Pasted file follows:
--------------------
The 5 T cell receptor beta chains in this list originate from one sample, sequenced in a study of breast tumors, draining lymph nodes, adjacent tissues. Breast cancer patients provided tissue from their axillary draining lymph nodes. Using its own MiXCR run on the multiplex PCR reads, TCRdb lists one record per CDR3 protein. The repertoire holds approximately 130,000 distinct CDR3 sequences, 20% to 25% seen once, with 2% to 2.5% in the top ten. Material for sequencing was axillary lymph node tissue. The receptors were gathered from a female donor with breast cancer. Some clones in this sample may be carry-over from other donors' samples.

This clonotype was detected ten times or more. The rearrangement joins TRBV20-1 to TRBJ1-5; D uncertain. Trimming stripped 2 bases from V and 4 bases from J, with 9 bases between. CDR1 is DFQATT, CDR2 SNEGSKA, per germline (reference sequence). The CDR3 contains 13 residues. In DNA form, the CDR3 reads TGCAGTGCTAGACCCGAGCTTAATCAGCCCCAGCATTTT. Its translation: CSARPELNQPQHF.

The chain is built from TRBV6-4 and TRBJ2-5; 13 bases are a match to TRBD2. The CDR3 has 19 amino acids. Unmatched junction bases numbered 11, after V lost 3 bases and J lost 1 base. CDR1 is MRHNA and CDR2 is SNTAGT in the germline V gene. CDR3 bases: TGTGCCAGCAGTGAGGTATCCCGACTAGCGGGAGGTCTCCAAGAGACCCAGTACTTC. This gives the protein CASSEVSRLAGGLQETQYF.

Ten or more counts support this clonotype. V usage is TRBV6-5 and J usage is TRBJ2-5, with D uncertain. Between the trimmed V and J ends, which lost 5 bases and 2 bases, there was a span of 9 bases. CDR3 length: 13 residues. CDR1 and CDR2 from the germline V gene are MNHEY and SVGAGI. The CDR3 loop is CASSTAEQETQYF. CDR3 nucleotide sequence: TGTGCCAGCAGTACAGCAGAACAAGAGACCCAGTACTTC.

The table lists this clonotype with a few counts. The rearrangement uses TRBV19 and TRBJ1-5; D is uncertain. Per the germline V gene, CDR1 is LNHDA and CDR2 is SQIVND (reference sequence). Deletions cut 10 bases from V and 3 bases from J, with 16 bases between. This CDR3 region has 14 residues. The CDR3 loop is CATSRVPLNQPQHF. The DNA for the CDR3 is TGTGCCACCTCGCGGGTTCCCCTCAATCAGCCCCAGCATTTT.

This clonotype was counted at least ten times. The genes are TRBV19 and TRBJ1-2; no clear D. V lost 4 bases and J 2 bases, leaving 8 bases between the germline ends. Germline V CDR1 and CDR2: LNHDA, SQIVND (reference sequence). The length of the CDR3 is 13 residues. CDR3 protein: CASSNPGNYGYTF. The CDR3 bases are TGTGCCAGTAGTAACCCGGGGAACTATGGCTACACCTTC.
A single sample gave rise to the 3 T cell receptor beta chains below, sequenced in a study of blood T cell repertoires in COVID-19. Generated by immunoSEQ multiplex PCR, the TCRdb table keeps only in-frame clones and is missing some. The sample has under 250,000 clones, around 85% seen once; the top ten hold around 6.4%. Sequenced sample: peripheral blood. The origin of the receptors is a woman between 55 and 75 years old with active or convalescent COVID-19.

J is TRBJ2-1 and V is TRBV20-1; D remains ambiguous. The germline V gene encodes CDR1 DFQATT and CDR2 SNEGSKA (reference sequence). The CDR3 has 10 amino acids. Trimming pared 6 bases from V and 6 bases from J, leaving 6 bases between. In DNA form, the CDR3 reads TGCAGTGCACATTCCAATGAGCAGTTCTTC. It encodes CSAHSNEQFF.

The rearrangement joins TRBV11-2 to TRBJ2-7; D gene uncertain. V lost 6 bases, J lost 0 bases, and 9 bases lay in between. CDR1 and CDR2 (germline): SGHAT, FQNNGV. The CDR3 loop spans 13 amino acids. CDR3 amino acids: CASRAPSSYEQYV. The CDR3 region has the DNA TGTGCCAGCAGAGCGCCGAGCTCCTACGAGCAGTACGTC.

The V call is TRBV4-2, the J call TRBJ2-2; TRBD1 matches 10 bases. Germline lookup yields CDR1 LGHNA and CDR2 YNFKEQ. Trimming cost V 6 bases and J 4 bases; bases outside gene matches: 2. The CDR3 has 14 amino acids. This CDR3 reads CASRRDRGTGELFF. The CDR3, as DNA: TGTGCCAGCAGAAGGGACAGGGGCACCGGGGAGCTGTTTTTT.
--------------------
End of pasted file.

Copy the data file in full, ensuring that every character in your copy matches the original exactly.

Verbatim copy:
The 5 T cell receptor beta chains in this list originate from one sample, sequenced in a study of breast tumors, draining lymph nodes, adjacent tissues. Breast cancer patients provided tissue from their axillary draining lymph nodes. Using its own MiXCR run on the multiplex PCR reads, TCRdb lists one record per CDR3 protein. The repertoire holds approximately 130,000 distinct CDR3 sequences, 20% to 25% seen once, with 2% to 2.5% in the top ten. Material for sequencing was axillary lymph node tissue. The receptors were gathered from a female donor with breast cancer. Some clones in this sample may be carry-over from other donors' samples.

This clonotype was detected ten times or more. The rearrangement joins TRBV20-1 to TRBJ1-5; D uncertain. Trimming stripped 2 bases from V and 4 bases from J, with 9 bases between. CDR1 is DFQATT, CDR2 SNEGSKA, per germline (reference sequence). The CDR3 contains 13 residues. In DNA form, the CDR3 reads TGCAGTGCTAGACCCGAGCTTAATCAGCCCCAGCATTTT. Its translation: CSARPELNQPQHF.

The chain is built from TRBV6-4 and TRBJ2-5; 13 bases are a match to TRBD2. The CDR3 has 19 amino acids. Unmatched junction bases numbered 11, after V lost 3 bases and J lost 1 base. CDR1 is MRHNA and CDR2 is SNTAGT in the germline V gene. CDR3 bases: TGTGCCAGCAGTGAGGTATCCCGACTAGCGGGAGGTCTCCAAGAGACCCAGTACTTC. This gives the protein CASSEVSRLAGGLQETQYF.

Ten or more counts support this clonotype. V usage is TRBV6-5 and J usage is TRBJ2-5, with D uncertain. Between the trimmed V and J ends, which lost 5 bases and 2 bases, there was a span of 9 bases. CDR3 length: 13 residues. CDR1 and CDR2 from the germline V gene are MNHEY and SVGAGI. The CDR3 loop is CASSTAEQETQYF. CDR3 nucleotide sequence: TGTGCCAGCAGTACAGCAGAACAAGAGACCCAGTACTTC.

The table lists this clonotype with a few counts. The rearrangement uses TRBV19 and TRBJ1-5; D is uncertain. Per the germline V gene, CDR1 is LNHDA and CDR2 is SQIVND (reference sequence). Deletions cut 10 bases from V and 3 bases from J, with 16 bases between. This CDR3 region has 14 residues. The CDR3 loop is CATSRVPLNQPQHF. The DNA for the CDR3 is TGTGCCACCTCGCGGGTTCCCCTCAATCAGCCCCAGCATTTT.

This clonotype was counted at least ten times. The genes are TRBV19 and TRBJ1-2; no clear D. V lost 4 bases and J 2 bases, leaving 8 bases between the germline ends. Germline V CDR1 and CDR2: LNHDA, SQIVND (reference sequence). The length of the CDR3 is 13 residues. CDR3 protein: CASSNPGNYGYTF. The CDR3 bases are TGTGCCAGTAGTAACCCGGGGAACTATGGCTACACCTTC.
A single sample gave rise to the 3 T cell receptor beta chains below, sequenced in a study of blood T cell repertoires in COVID-19. Generated by immunoSEQ multiplex PCR, the TCRdb table keeps only in-frame clones and is missing some. The sample has under 250,000 clones, around 85% seen once; the top ten hold around 6.4%. Sequenced sample: peripheral blood. The origin of the receptors is a woman between 55 and 75 years old with active or convalescent COVID-19.

J is TRBJ2-1 and V is TRBV20-1; D remains ambiguous. The germline V gene encodes CDR1 DFQATT and CDR2 SNEGSKA (reference sequence). The CDR3 has 10 amino acids. Trimming pared 6 bases from V and 6 bases from J, leaving 6 bases between. In DNA form, the CDR3 reads TGCAGTGCACATTCCAATGAGCAGTTCTTC. It encodes CSAHSNEQFF.

The rearrangement joins TRBV11-2 to TRBJ2-7; D gene uncertain. V lost 6 bases, J lost 0 bases, and 9 bases lay in between. CDR1 and CDR2 (germline): SGHAT, FQNNGV. The CDR3 loop spans 13 amino acids. CDR3 amino acids: CASRAPSSYEQYV. The CDR3 region has the DNA TGTGCCAGCAGAGCGCCGAGCTCCTACGAGCAGTACGTC.

The V call is TRBV4-2, the J call TRBJ2-2; TRBD1 matches 10 bases. Germline lookup yields CDR1 LGHNA and CDR2 YNFKEQ. Trimming cost V 6 bases and J 4 bases; bases outside gene matches: 2. The CDR3 has 14 amino acids. This CDR3 reads CASRRDRGTGELFF. The CDR3, as DNA: TGTGCCAGCAGAAGGGACAGGGGCACCGGGGAGCTGTTTTTT.